I’m going to share some of my favorite non-fiction books and give a brief review of them. I’m sure the moment I post this, I’ll remember several others I should have included, so I may just post more another day.
1. Bible – My obvious first choice. It’s the living, breathing, inspired word of God…and it’s my lifeline.
2. Same Kind of Different As Me – Easily the best non-fiction book I’ve ever read. A true story, first person account of two men, Denver, a homeless man and Ron, a rich art dealer, brought together by the art dealer’s wife with a heartbreaking twist at the end of the book. An inspiring account of what starts out as Ron’s efforts to improve the Denver’s life, only to discover in the long run that it is the other way around. Ron receives far more from this man than he gives. It’s a book that will make you laugh and cry and sometimes both at the same time. Warning: When you finish reading this book, you will buy copies for everyone you know.
3. The Hiding Place – A first person account of Corrie Ten Boom and her family who hid Jews in Europe during World War II. Captured and imprisoned in a Nazi prison camp, she watched her sister and father die before she was released due to a technical error. Everyone else in her age group in her cell block was gassed the week she was released. A remarkable tale of forgiveness amidst post-war healing and the eventual face to face meeting with a prison guard who had mistreated her sister.
4. Let My People Go – A riveting first person account of missionaries secretly purchasing slaves’ freedom in the Sudan. Remarkably, these missionaries were an eclectic group of people from other walks of life who chose to travel to Sudan at their own peril. If the government had discovered them, they would have been killed. The book fluctuates between heartwarming and humorous with dangerous situations and tales such as when one overweight missionary pedals on an old bike through miles of sand, up and down hills. Your pulse will race as they cross dangerous rivers, fly in unsafe planes, and through dangerous meetings with militant Arab slave owners from northern Sudan to buy the slaves’ freedom and return them to their homes in the south. This book changed my life and gave me a passion for Sudanese people over a decade ago.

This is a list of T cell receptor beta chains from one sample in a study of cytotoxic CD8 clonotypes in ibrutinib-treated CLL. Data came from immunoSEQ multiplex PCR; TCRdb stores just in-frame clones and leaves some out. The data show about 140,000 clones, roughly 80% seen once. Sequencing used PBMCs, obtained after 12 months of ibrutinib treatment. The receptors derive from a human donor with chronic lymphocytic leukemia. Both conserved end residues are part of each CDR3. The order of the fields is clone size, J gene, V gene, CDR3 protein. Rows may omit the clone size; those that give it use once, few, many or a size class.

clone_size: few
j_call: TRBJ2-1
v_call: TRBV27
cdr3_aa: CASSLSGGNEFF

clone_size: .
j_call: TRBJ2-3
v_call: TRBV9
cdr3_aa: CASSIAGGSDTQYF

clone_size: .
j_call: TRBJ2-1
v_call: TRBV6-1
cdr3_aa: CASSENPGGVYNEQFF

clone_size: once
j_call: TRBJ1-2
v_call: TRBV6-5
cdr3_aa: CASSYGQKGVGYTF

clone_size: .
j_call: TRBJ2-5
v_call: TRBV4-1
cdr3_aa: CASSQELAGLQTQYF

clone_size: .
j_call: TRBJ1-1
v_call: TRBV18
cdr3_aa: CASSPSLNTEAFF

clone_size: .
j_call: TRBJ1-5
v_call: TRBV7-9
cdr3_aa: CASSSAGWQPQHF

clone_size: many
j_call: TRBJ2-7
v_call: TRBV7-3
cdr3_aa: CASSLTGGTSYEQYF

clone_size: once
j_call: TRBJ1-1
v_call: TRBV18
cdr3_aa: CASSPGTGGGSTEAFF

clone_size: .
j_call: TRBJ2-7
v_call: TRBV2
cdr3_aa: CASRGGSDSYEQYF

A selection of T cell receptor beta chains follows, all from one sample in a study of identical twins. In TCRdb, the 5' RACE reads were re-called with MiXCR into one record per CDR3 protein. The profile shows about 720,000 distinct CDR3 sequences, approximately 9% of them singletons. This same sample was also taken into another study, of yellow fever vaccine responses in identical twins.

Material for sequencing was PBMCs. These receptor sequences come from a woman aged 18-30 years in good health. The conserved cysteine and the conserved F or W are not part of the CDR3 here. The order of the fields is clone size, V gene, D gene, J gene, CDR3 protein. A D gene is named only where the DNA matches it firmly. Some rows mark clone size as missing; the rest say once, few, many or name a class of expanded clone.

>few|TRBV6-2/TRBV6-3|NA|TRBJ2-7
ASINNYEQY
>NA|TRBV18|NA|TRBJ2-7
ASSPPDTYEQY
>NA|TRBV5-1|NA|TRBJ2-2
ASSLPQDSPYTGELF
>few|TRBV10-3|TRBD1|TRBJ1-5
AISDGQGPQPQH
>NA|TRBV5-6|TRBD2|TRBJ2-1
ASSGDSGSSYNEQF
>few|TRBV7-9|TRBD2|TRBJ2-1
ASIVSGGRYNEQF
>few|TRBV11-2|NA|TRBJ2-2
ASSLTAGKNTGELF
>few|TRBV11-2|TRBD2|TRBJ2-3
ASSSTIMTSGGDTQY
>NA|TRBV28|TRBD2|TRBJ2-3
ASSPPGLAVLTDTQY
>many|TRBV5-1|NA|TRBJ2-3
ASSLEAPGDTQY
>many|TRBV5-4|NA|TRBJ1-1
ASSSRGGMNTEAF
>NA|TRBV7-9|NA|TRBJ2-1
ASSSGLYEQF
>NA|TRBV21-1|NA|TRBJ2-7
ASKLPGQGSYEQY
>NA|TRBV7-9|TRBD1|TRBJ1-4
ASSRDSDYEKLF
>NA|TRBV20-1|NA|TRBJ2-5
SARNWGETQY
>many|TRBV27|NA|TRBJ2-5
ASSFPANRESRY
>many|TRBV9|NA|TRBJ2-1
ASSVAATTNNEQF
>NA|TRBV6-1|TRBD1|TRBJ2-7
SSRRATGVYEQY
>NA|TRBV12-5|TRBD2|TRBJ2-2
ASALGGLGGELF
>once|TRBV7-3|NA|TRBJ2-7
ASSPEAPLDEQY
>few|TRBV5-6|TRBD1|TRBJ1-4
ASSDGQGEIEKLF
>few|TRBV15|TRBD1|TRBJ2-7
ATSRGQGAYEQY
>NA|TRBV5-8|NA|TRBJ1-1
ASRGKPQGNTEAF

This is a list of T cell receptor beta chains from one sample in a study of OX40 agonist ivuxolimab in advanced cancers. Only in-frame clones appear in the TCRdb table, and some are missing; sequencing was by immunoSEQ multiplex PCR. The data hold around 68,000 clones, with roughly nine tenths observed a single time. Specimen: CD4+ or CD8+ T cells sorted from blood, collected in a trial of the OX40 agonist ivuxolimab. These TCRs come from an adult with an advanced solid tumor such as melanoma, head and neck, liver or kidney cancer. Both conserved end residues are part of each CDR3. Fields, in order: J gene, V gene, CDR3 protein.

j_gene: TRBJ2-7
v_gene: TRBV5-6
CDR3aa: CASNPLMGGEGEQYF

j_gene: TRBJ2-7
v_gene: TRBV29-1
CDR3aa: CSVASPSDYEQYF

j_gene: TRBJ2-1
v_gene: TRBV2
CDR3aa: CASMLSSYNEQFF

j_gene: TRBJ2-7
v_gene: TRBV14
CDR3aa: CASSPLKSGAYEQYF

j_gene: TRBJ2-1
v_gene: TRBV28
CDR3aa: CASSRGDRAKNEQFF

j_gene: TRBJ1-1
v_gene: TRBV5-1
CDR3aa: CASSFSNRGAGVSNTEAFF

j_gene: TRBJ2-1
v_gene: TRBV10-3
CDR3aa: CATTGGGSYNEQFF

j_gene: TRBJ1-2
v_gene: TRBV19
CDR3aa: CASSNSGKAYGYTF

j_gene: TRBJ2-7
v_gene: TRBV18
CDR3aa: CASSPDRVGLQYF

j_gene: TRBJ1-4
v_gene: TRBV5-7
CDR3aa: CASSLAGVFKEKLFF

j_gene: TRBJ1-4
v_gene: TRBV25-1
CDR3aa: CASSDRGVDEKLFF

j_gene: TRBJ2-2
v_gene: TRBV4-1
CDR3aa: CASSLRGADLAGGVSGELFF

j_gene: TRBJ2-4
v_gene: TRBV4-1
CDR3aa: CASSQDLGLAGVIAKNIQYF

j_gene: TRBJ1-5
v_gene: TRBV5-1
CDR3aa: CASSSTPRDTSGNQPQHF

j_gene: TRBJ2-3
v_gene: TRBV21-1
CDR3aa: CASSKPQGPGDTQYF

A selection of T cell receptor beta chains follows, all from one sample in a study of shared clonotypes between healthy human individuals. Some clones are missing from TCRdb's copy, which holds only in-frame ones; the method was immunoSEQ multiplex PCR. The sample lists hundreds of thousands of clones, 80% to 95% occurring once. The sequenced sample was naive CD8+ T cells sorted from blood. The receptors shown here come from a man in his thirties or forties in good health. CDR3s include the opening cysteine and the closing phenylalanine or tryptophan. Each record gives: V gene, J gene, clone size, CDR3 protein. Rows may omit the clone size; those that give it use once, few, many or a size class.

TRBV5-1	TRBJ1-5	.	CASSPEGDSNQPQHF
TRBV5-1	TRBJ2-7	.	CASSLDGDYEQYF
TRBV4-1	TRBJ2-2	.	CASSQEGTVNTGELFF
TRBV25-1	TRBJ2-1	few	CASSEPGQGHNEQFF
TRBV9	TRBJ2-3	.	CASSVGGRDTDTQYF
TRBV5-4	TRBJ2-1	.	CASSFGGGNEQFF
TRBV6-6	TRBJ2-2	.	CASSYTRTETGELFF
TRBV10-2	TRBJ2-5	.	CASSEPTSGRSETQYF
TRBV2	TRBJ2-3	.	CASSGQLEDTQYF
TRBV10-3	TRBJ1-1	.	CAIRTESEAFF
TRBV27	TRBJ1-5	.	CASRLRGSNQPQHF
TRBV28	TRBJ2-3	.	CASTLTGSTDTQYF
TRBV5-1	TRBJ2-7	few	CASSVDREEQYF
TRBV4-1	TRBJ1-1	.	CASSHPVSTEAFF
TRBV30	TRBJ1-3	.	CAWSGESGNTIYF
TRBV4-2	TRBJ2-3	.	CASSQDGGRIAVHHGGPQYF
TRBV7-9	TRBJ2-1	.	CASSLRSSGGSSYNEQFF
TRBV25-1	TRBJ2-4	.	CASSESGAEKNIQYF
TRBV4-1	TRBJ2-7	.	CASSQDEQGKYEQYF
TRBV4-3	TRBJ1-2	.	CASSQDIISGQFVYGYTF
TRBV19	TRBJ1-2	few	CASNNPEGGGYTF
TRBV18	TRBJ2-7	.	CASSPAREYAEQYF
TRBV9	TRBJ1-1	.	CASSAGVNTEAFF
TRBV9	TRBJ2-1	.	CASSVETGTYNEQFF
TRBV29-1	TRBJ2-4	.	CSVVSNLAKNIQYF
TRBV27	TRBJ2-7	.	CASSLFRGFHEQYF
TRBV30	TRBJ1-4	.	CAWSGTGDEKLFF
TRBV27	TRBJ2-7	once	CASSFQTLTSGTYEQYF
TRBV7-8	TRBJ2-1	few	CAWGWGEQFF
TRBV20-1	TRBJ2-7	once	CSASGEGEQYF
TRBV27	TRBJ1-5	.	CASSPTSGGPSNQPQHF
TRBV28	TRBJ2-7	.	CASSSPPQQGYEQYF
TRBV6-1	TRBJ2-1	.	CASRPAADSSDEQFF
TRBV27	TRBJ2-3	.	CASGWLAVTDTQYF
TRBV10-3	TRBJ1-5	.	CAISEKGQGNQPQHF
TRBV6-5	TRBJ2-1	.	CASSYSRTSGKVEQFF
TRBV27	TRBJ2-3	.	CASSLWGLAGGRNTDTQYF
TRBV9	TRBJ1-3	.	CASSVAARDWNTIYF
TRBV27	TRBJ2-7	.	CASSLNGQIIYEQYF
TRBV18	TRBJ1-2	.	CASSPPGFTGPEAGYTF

5. A Chance to Die – Biography of Amy Carmichael, missionary to India, written by another great missionary, Elisabeth Elliot. Carmichael spent 54 years, almost all of her adult life, in India without a furlough back home to Ireland. She rescued thousands of Indian orphans from temple prostitution and slavery and built homes and orphanages. A touching story, she recounts as a child she prayed to God to change her eye color from dark brown to blue and was disappointed each time he didn’t answer her prayer in the affirmative. She later saw the wisdom of her dark eyes when she realized she would have never been accepted or blended into the Indian culture with blue eyes. Amy Carmichael was the epitome of the concept “dying to self.”
6. On The Rez – a first-person account of a two-year journey into Pine Ridge Indian Reservation in South Dakota by Ian Frazier. Although there is much humor in this book, it opened my eyes like no other to the plight of Native Americans, their extreme poverty, and the horrible cultural practices of alcoholism and lack of skills or motivation by some to “climb out” of their situations. They are truly a people who have clung to their ideology at the expense of improving their quality of life, life spans, and opportunity for the next generation. It leaves them vulnerable to outside influences, such as methamphetamine now enveloping some reservations. It amazed me the attitude of the men of just seeing where the day took them instead of actively pursuing life. More than that, it is an inspiring tale of a young girl who dared to dream of more, and in her untimely death, gave the Indians on Pine Ridge hope for the first time in generations. Frazier’s descriptions give a palpable feel and insight into the minds of these people because he managed to do something many outsiders aren’t able to—gain their acceptance. This is a remarkable book.